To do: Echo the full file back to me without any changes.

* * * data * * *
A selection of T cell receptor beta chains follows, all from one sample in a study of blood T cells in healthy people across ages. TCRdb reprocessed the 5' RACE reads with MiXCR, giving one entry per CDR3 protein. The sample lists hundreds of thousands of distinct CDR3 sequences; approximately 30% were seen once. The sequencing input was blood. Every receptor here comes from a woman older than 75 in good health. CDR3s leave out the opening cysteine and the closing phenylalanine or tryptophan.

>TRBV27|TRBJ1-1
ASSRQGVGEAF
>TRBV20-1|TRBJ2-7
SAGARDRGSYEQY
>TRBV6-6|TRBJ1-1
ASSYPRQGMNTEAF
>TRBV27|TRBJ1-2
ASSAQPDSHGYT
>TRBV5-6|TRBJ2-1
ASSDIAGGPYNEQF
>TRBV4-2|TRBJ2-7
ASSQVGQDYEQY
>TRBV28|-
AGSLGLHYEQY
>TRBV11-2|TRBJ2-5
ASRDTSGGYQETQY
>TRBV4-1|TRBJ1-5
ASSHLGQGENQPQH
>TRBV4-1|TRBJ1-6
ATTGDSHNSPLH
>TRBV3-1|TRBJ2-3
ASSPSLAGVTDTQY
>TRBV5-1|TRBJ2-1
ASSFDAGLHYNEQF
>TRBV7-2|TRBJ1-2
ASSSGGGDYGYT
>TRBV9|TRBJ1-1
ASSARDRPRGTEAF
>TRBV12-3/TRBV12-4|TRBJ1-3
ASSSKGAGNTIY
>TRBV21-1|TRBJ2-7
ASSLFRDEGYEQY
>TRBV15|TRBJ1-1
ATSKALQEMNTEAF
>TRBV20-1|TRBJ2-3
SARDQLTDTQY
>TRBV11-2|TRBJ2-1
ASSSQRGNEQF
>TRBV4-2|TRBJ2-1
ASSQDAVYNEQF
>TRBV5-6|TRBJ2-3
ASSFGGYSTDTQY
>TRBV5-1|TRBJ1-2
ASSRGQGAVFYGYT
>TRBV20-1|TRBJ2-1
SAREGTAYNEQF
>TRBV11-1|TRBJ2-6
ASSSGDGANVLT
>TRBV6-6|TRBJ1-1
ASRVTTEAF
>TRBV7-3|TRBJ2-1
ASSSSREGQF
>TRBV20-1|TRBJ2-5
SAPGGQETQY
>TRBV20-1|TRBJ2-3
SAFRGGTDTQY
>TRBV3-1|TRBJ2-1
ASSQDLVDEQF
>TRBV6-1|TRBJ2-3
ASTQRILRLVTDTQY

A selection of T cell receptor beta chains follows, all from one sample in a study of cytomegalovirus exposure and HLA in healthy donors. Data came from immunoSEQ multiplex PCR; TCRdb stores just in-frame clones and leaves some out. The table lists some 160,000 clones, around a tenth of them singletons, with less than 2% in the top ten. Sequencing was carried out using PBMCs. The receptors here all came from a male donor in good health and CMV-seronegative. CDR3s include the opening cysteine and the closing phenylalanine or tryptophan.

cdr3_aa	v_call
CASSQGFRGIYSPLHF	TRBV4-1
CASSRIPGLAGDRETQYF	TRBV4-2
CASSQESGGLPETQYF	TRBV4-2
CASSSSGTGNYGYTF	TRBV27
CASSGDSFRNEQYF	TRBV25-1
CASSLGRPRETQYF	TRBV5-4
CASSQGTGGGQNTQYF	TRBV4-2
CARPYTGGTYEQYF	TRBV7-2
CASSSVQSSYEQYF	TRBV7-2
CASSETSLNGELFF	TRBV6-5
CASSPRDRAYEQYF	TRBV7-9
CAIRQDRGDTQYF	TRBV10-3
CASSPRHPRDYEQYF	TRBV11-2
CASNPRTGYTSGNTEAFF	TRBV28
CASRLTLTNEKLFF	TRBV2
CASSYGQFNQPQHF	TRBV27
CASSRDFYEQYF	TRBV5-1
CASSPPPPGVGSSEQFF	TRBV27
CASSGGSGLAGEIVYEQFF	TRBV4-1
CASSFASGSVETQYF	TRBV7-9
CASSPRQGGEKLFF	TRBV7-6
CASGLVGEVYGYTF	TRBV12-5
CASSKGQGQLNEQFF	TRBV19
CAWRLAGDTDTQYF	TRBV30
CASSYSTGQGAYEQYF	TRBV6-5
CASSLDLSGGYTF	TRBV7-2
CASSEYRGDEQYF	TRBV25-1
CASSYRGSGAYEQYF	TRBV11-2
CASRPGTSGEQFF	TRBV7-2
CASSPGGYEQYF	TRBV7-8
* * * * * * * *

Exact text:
A selection of T cell receptor beta chains follows, all from one sample in a study of blood T cells in healthy people across ages. TCRdb reprocessed the 5' RACE reads with MiXCR, giving one entry per CDR3 protein. The sample lists hundreds of thousands of distinct CDR3 sequences; approximately 30% were seen once. The sequencing input was blood. Every receptor here comes from a woman older than 75 in good health. CDR3s leave out the opening cysteine and the closing phenylalanine or tryptophan.

>TRBV27|TRBJ1-1
ASSRQGVGEAF
>TRBV20-1|TRBJ2-7
SAGARDRGSYEQY
>TRBV6-6|TRBJ1-1
ASSYPRQGMNTEAF
>TRBV27|TRBJ1-2
ASSAQPDSHGYT
>TRBV5-6|TRBJ2-1
ASSDIAGGPYNEQF
>TRBV4-2|TRBJ2-7
ASSQVGQDYEQY
>TRBV28|-
AGSLGLHYEQY
>TRBV11-2|TRBJ2-5
ASRDTSGGYQETQY
>TRBV4-1|TRBJ1-5
ASSHLGQGENQPQH
>TRBV4-1|TRBJ1-6
ATTGDSHNSPLH
>TRBV3-1|TRBJ2-3
ASSPSLAGVTDTQY
>TRBV5-1|TRBJ2-1
ASSFDAGLHYNEQF
>TRBV7-2|TRBJ1-2
ASSSGGGDYGYT
>TRBV9|TRBJ1-1
ASSARDRPRGTEAF
>TRBV12-3/TRBV12-4|TRBJ1-3
ASSSKGAGNTIY
>TRBV21-1|TRBJ2-7
ASSLFRDEGYEQY
>TRBV15|TRBJ1-1
ATSKALQEMNTEAF
>TRBV20-1|TRBJ2-3
SARDQLTDTQY
>TRBV11-2|TRBJ2-1
ASSSQRGNEQF
>TRBV4-2|TRBJ2-1
ASSQDAVYNEQF
>TRBV5-6|TRBJ2-3
ASSFGGYSTDTQY
>TRBV5-1|TRBJ1-2
ASSRGQGAVFYGYT
>TRBV20-1|TRBJ2-1
SAREGTAYNEQF
>TRBV11-1|TRBJ2-6
ASSSGDGANVLT
>TRBV6-6|TRBJ1-1
ASRVTTEAF
>TRBV7-3|TRBJ2-1
ASSSSREGQF
>TRBV20-1|TRBJ2-5
SAPGGQETQY
>TRBV20-1|TRBJ2-3
SAFRGGTDTQY
>TRBV3-1|TRBJ2-1
ASSQDLVDEQF
>TRBV6-1|TRBJ2-3
ASTQRILRLVTDTQY

A selection of T cell receptor beta chains follows, all from one sample in a study of cytomegalovirus exposure and HLA in healthy donors. Data came from immunoSEQ multiplex PCR; TCRdb stores just in-frame clones and leaves some out. The table lists some 160,000 clones, around a tenth of them singletons, with less than 2% in the top ten. Sequencing was carried out using PBMCs. The receptors here all came from a male donor in good health and CMV-seronegative. CDR3s include the opening cysteine and the closing phenylalanine or tryptophan.

cdr3_aa	v_call
CASSQGFRGIYSPLHF	TRBV4-1
CASSRIPGLAGDRETQYF	TRBV4-2
CASSQESGGLPETQYF	TRBV4-2
CASSSSGTGNYGYTF	TRBV27
CASSGDSFRNEQYF	TRBV25-1
CASSLGRPRETQYF	TRBV5-4
CASSQGTGGGQNTQYF	TRBV4-2
CARPYTGGTYEQYF	TRBV7-2
CASSSVQSSYEQYF	TRBV7-2
CASSETSLNGELFF	TRBV6-5
CASSPRDRAYEQYF	TRBV7-9
CAIRQDRGDTQYF	TRBV10-3
CASSPRHPRDYEQYF	TRBV11-2
CASNPRTGYTSGNTEAFF	TRBV28
CASRLTLTNEKLFF	TRBV2
CASSYGQFNQPQHF	TRBV27
CASSRDFYEQYF	TRBV5-1
CASSPPPPGVGSSEQFF	TRBV27
CASSGGSGLAGEIVYEQFF	TRBV4-1
CASSFASGSVETQYF	TRBV7-9
CASSPRQGGEKLFF	TRBV7-6
CASGLVGEVYGYTF	TRBV12-5
CASSKGQGQLNEQFF	TRBV19
CAWRLAGDTDTQYF	TRBV30
CASSYSTGQGAYEQYF	TRBV6-5
CASSLDLSGGYTF	TRBV7-2
CASSEYRGDEQYF	TRBV25-1
CASSYRGSGAYEQYF	TRBV11-2
CASRPGTSGEQFF	TRBV7-2
CASSPGGYEQYF	TRBV7-8